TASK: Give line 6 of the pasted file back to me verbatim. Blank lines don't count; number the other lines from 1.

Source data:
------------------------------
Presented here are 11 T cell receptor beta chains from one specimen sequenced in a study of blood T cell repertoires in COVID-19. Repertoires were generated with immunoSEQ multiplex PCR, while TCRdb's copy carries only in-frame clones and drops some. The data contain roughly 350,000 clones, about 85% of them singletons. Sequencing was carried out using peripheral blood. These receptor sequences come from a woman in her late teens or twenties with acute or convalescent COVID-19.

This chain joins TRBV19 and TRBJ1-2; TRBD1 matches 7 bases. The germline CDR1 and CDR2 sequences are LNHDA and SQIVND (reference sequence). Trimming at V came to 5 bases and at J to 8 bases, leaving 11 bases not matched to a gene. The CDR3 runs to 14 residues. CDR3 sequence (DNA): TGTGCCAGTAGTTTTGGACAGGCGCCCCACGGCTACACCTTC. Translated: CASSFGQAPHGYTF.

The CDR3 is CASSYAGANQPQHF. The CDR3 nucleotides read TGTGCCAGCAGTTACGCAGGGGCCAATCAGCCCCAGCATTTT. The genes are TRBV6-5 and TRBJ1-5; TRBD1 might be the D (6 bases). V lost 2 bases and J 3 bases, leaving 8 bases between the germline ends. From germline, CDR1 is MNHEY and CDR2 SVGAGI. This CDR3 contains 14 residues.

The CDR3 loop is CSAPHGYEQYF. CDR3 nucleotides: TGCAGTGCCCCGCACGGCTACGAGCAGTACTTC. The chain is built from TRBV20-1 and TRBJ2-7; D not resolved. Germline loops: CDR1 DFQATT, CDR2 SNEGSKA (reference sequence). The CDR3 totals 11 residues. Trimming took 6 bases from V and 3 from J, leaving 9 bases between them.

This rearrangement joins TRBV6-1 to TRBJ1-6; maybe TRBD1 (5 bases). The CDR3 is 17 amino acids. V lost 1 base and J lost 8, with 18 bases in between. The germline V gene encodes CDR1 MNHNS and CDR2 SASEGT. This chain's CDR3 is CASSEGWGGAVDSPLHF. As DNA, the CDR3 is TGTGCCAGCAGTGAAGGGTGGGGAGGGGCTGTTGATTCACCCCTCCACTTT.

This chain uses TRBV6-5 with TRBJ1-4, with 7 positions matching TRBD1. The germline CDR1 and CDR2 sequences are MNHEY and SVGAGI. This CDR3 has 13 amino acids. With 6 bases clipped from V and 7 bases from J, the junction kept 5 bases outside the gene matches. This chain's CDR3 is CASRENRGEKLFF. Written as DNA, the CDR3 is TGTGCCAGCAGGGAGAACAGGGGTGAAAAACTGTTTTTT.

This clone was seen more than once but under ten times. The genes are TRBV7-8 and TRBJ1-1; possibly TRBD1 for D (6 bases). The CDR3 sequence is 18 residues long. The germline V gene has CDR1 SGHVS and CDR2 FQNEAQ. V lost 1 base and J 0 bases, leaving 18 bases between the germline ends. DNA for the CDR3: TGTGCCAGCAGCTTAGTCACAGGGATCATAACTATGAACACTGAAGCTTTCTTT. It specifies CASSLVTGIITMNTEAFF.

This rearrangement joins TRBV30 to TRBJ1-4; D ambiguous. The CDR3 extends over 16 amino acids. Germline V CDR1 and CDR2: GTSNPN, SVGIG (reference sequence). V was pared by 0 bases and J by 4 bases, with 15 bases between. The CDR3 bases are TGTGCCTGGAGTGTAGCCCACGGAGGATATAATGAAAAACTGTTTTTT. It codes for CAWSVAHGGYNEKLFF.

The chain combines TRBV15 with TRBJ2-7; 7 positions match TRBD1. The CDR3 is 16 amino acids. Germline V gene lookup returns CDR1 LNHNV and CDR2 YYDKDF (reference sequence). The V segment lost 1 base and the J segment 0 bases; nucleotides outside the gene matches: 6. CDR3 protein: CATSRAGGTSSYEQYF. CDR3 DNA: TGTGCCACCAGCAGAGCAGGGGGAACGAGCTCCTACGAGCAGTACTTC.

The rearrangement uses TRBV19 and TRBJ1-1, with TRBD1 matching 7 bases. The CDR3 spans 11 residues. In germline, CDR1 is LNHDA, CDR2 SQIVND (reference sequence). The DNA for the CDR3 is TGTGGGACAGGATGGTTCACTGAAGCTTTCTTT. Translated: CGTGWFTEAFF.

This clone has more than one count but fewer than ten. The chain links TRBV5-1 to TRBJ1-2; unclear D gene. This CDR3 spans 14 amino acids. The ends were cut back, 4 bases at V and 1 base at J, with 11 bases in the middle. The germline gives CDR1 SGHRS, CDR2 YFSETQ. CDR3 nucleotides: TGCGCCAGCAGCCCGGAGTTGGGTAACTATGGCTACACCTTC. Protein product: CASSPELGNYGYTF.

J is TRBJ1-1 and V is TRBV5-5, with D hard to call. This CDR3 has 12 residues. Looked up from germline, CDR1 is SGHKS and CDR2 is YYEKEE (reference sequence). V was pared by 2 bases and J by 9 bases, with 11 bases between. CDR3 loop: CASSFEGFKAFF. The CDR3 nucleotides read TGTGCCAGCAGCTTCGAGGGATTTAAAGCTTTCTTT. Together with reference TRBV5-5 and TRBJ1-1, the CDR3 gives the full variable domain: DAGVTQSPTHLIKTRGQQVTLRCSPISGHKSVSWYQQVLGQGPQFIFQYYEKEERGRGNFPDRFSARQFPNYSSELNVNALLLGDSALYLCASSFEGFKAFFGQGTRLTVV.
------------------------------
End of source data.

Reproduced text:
This chain uses TRBV6-5 with TRBJ1-4, with 7 positions matching TRBD1. The germline CDR1 and CDR2 sequences are MNHEY and SVGAGI. This CDR3 has 13 amino acids. With 6 bases clipped from V and 7 bases from J, the junction kept 5 bases outside the gene matches. This chain's CDR3 is CASRENRGEKLFF. Written as DNA, the CDR3 is TGTGCCAGCAGGGAGAACAGGGGTGAAAAACTGTTTTTT.